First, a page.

In response to internet censorship by governments across the continent, Africans have turned to technologies of freedom to access blocked content online. Read More
With the emergence of a militarized cyber domain that creates the conditions for misperceptions that could lead to inadvertent conflict, why are there no cyber arms control regimes?
Nuala O’Connor from the Center for Democracy and Technology argues that Congress should create a single legislative data-protection mandate to protect individuals’ privacy and reconcile the differences between state and federal requirements.
A new database of state-sponsored cyber operations brings more clarity to how states use cyberspace to promote their interests.
The United States has led the world in innovation, but China is closing the gap. A CFR Task Force says that the United States needs an ambitious plan of public and private investment in science and technology to keep its edge.
5G networks could revolutionize the digital economy, but with this opportunity come major cybersecurity challenges. A new Council on Foreign Relations Cyber Brief provides recommendations for policymakers.
Cyber Week in Review: August 6, 2020
U.S. agencies release report on Chinese malware tool used for over a decade; TikTok saga continues with likely sale to Microsoft after intervention from President Trump; EU opens antitrust probe into Google’s $2.1 billion acquisition of Fitbit; Facebook, Twitter, and YouTube remove video by President Trump, citing misinformation; and State Department announces expansion of “Clean Network” program targeting Chinese technology.
Cyber Week in Review: July 30, 2020
Report finds election officials vulnerable to phishing emails; Trump administration asks FCC to narrow Section 230 protections for social media sites; Chinese hackers infiltrate Vatican networks prior to high-level talks; House lawmakers grill tech leaders during antitrust hearing; and Hackers target Eastern Europe in anti-NATO disinformation campaign.
Cyber Week in Review: July 23, 2020
Congressional Democrats demand FBI briefing on foreign disinformation campaign targeting 2020 election; DOJ charges Chinese hackers with targeting coronavirus vaccine research; Major Twitter breach likely the work of “SIM swapping” hackers; House of Representative votes to ban TikTok on federal devices; and France effectively bans Huawei 5G equipment by 2028.
Are OTT Platforms Abusing Their Market Power?
The chief executives of some of the world’s most dominant technology companies will appear before the House Judiciary Antitrust Subcommittee on July 27. Congress should press them to operate in ways that adhere to principles of neutrality and non-discrimination that have served the interests of consumers and citizens around the world.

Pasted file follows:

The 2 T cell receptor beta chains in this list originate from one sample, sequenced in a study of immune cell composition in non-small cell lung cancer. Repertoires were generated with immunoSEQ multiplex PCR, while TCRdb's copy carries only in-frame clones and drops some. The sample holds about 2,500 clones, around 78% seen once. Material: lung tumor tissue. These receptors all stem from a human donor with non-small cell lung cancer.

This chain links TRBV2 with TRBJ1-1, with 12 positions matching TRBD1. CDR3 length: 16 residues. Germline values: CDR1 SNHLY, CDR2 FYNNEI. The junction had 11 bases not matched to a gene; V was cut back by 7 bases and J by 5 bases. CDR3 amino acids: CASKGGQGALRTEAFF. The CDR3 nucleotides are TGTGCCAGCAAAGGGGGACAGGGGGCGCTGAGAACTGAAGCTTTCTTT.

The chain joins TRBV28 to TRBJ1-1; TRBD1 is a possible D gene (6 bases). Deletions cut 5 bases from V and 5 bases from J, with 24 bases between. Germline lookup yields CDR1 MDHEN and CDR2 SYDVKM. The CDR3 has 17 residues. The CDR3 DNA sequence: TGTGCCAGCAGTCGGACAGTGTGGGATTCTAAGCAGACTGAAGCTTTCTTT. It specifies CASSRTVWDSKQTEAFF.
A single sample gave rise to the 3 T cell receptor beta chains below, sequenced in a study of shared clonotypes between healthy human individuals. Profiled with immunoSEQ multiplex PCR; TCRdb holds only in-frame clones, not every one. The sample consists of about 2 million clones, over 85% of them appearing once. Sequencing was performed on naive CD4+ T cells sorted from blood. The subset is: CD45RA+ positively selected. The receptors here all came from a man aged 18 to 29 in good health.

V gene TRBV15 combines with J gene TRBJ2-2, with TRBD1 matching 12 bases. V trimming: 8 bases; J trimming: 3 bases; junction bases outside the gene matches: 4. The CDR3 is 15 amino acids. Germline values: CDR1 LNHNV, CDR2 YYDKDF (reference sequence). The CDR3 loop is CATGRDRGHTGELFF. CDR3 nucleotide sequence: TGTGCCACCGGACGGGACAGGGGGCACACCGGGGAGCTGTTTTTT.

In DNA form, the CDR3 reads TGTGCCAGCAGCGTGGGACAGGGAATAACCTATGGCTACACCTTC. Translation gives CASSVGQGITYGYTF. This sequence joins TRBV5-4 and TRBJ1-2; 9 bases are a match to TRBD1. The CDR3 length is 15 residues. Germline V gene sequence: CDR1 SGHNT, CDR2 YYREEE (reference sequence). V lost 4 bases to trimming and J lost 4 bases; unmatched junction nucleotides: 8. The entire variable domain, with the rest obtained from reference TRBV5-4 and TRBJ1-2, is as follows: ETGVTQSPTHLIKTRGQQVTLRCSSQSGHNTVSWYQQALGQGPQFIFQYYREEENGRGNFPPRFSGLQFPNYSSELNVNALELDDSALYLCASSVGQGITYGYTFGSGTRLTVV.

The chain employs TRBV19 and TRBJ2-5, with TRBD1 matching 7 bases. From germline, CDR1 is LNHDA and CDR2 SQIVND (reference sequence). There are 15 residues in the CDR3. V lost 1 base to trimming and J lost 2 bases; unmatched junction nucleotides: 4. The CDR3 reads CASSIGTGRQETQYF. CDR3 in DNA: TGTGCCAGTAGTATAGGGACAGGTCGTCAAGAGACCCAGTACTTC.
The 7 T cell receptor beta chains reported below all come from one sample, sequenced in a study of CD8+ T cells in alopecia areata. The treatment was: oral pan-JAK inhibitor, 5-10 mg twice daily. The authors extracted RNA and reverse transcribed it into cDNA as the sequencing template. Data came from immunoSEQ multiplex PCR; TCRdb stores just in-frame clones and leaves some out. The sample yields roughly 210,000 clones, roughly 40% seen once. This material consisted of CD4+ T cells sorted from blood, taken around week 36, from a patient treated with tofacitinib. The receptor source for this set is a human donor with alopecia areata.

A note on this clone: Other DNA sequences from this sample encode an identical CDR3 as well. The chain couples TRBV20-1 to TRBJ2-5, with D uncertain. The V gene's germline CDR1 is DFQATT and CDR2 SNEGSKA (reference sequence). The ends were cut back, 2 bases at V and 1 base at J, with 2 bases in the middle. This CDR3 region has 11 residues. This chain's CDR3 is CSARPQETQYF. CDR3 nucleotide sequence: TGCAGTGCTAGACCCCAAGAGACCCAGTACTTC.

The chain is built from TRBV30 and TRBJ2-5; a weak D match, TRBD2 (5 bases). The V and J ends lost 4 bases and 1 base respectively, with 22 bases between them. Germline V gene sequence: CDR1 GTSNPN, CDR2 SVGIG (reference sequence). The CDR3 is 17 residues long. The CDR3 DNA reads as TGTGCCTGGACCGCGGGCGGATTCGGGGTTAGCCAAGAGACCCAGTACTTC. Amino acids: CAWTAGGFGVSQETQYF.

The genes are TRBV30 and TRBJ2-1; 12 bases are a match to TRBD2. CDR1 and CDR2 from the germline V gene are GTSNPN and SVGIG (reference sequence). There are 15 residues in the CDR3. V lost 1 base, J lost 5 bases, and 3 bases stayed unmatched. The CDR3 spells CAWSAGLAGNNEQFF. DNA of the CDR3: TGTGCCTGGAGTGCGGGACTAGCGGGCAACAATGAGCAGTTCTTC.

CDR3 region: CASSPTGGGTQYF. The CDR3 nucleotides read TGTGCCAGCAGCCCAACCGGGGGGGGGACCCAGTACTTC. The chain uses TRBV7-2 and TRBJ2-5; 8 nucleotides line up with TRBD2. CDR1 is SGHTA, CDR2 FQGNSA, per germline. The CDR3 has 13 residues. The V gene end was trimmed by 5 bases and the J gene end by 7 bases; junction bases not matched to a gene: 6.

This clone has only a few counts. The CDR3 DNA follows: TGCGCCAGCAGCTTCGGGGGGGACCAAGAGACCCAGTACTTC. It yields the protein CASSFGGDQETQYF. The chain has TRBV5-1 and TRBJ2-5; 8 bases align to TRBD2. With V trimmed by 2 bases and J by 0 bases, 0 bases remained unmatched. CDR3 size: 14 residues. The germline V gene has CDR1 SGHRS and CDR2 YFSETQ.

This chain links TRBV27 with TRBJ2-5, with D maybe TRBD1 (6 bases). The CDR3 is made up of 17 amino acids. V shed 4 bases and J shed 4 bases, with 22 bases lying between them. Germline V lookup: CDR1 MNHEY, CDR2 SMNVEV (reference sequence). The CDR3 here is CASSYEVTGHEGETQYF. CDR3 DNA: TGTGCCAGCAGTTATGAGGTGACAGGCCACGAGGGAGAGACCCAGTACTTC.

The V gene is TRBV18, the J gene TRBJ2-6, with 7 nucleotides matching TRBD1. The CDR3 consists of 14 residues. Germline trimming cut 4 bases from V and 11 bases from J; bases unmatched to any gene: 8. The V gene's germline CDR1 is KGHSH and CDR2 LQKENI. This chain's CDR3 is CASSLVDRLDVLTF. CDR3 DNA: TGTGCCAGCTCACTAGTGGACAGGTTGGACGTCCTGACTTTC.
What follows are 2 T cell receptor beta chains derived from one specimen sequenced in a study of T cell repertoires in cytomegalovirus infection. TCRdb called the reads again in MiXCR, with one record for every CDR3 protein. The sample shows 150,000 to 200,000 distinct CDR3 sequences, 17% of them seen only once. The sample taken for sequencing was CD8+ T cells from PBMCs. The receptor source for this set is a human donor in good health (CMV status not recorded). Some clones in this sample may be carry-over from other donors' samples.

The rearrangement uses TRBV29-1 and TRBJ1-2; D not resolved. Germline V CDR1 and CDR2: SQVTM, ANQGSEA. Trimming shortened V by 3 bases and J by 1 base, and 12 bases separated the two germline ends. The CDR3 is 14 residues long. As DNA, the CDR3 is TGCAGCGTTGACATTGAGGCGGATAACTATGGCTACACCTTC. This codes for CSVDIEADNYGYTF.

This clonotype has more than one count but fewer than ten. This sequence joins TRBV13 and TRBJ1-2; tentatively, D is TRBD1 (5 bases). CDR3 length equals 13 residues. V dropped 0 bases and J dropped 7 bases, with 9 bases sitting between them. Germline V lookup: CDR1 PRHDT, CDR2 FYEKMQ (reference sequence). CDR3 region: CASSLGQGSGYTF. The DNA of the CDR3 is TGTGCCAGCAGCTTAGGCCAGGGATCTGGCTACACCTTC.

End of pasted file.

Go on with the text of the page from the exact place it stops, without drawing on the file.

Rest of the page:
The Failure of Academic Progress in Cybersecurity
Academic progress in cybersecurity studies from a social sciences perspective has been slow. In order to develop as a field, it needs a methodological framework, more developed theories, and collaboration that transcends disciplinary boundaries.
Cyber Week in Review: July 16, 2020
United Kingdom bans Huawei from 5G networks; Germany calls for first-ever use of EU cyber sanctions against Russian hackers; EU court sides with Apple on tax dispute; The United States, UK, and Canada accuse Russian cyber actors of trying to steal COVID-19 vaccine research; European Court of Justice strikes down EU-U.S. Data Privacy Shield; and Twitter falls victim to bitcoin scam targeting famous accounts.
To Secure the Election: Tame the Russian Bear in Cyberspace
As the U.S. presidential election approaches, U.S. Cyber Command will have to consider tougher measures to impose costs that change Russia's behavior in cyberspace.
Cyber Week in Review: July 9, 2020
TikTok leaves Hong Kong as U.S. tech companies announce moratoriums on requests for user data; France says it will not ban Huawei but will encourage 5G telecoms to avoid it; Internal audit finds Facebook policies were “significant setbacks for civil rights;” and Deutsche Telekom faces political pressure from German lawmakers over Huawei relationship.
The Road Toward Agonistic Pluralism for International Cyber Norms
International cooperation on cyber norms should acknowledge that geopolitical conflicts and national interests are here to stay. Only by providing these with a constructive and creative space for agonistic pluralism can states truly prevail over polarization and fragmentation.